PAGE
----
More information about gender dysphoria can also be found on the NHS website.

"The effects were slow at first until about the three month mark then my voice started dropping and I'd started getting a lot of body hair growth, and hunger - I wasso hungry all the time!

"I'm only just seven months on testosterone so I've got a lot more to experience yet."

Kade now wants to undergo top surgery but waiting times on the NHS can be long depending on the individual surgeon and clinic.

The waiting time is now affecting Kade and he is desperate to finally feel like his true self.

In a hope to get the surgery quicker, he decided to set up a Go Fund Me page to raise 8,000 to have the surgery privately.

"As I said there is a long waiting list to get an appointment at the NHS gender clinic and even after the first appointment I'd have to wait longer for a second appointment to discuss the option of surgery," he continued.

"It's got too hard waiting especially as you see other parts of your body changing more masculine but there is still obvious signs of being female.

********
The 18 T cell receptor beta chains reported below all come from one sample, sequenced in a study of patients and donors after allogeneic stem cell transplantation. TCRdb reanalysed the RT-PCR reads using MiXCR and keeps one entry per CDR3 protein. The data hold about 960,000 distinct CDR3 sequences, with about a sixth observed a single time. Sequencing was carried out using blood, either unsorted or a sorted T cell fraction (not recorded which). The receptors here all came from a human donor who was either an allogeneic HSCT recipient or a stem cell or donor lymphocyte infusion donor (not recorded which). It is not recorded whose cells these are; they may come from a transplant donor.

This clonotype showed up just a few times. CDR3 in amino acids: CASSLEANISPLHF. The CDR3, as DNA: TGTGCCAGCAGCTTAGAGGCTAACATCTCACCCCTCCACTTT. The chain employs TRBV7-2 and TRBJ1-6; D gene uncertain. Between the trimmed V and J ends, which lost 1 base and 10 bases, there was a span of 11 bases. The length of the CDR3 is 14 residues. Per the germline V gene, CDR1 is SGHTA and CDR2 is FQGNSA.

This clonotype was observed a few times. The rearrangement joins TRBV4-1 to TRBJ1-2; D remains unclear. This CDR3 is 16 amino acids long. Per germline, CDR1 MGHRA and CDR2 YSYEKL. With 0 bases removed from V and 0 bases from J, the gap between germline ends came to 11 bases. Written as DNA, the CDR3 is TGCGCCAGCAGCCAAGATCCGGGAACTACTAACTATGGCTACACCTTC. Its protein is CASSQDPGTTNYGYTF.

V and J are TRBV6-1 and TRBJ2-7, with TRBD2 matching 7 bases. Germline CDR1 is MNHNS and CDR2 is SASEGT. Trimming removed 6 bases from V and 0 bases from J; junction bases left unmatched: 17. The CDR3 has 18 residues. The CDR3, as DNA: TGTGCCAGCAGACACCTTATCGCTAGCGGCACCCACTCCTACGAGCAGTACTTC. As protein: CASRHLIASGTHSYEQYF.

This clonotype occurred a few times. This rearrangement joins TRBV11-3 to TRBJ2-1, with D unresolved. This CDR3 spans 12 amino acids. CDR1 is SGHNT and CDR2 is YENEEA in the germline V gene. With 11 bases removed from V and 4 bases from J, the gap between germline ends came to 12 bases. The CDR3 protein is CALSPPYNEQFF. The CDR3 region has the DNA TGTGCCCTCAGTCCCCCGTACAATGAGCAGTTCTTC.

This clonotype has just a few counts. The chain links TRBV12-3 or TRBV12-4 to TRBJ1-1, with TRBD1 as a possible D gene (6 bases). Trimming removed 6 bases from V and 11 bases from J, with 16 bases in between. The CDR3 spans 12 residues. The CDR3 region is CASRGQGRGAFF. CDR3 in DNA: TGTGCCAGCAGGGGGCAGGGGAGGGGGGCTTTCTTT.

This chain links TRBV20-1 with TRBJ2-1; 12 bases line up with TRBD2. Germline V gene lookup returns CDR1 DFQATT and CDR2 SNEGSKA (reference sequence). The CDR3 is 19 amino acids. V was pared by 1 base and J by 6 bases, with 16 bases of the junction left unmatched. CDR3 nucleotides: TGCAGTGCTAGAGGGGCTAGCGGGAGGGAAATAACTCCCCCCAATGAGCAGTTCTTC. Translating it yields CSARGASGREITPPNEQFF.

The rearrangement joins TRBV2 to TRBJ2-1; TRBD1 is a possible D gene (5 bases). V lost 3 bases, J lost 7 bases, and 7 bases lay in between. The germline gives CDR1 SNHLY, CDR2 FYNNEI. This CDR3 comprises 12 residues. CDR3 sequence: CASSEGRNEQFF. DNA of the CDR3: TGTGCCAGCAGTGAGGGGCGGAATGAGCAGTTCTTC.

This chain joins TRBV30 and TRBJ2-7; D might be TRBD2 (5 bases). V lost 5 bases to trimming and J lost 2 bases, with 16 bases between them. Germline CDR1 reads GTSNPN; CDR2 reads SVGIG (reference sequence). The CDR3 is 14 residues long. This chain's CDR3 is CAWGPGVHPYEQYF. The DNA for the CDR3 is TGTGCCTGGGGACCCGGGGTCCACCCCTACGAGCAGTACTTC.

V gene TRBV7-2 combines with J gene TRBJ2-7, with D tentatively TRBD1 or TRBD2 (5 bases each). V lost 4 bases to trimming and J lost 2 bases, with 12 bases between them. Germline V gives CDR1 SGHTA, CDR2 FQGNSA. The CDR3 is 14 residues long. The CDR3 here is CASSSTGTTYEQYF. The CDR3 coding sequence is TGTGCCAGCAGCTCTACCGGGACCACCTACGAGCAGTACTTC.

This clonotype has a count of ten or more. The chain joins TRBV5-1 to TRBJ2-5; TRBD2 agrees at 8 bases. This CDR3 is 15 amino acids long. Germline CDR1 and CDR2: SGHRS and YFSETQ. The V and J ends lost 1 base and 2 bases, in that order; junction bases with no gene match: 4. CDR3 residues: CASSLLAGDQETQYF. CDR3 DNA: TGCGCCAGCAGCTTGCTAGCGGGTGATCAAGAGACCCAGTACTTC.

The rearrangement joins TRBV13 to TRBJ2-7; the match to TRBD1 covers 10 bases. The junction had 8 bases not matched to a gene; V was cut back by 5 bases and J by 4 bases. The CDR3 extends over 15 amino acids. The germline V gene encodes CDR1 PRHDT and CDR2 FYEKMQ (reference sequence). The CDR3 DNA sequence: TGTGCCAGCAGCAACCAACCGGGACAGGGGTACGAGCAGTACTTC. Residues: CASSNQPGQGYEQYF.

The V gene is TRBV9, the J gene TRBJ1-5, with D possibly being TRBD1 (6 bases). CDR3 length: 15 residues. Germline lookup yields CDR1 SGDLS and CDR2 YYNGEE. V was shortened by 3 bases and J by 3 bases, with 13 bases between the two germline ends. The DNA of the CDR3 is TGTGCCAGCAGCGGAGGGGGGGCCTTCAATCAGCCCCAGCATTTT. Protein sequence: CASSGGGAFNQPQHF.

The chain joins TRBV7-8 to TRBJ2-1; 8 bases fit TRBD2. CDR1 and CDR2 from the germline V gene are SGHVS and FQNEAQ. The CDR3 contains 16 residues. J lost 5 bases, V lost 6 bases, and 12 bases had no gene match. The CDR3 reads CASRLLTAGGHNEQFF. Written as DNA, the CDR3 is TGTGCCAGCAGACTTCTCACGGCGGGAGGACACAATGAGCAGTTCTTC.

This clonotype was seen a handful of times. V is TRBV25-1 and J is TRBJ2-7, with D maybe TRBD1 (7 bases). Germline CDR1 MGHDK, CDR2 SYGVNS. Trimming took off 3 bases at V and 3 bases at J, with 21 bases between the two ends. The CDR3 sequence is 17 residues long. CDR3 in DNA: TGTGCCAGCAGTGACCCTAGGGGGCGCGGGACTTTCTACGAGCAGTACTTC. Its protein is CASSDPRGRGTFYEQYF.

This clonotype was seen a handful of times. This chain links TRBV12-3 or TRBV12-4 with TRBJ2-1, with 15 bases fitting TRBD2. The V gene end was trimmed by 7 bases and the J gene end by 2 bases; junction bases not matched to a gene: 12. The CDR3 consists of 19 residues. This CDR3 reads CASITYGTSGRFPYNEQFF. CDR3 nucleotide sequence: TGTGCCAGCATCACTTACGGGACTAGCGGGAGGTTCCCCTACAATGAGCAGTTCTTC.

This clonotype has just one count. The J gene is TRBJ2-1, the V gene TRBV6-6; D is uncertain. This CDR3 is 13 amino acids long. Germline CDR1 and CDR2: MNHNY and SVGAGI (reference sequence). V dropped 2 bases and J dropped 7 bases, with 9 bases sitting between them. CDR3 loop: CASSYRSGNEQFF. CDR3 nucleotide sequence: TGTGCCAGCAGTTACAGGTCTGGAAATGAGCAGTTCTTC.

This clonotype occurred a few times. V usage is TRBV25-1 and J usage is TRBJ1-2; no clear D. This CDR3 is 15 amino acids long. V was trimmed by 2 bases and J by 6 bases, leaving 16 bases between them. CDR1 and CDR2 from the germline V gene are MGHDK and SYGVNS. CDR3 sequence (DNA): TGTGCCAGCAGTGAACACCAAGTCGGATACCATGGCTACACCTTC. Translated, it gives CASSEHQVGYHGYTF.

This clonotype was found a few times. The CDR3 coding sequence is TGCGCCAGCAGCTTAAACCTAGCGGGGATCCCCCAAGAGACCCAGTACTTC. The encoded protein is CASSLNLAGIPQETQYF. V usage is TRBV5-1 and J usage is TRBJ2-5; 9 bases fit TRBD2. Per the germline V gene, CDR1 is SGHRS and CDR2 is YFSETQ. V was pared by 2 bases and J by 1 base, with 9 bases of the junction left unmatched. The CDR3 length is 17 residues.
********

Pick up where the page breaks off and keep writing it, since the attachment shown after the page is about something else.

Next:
"I'm having to wear binders that restrict my breathing and effect my asthma just to hide my chest.

"I'd be extremely grateful for anyone that donated any money, even the littlest of money helps.

"It would make me so happy to finally be able to live in a body that matches how i feel inside."

Kade also has a message for anyone else who is currently struggling to come to terms with their identity.

He said: "Make sure you talk about it to somebody you think you can trust, just sharing it with someone even if its somebody online takes a big weight off of your shoulders.

"It's okay to be confused and it's okay to not feel like your in the right body you can do things to change it."

The rest is here:
Baldock transgender man's painful battle to live in a body that matches his identity - Hertfordshire Mercury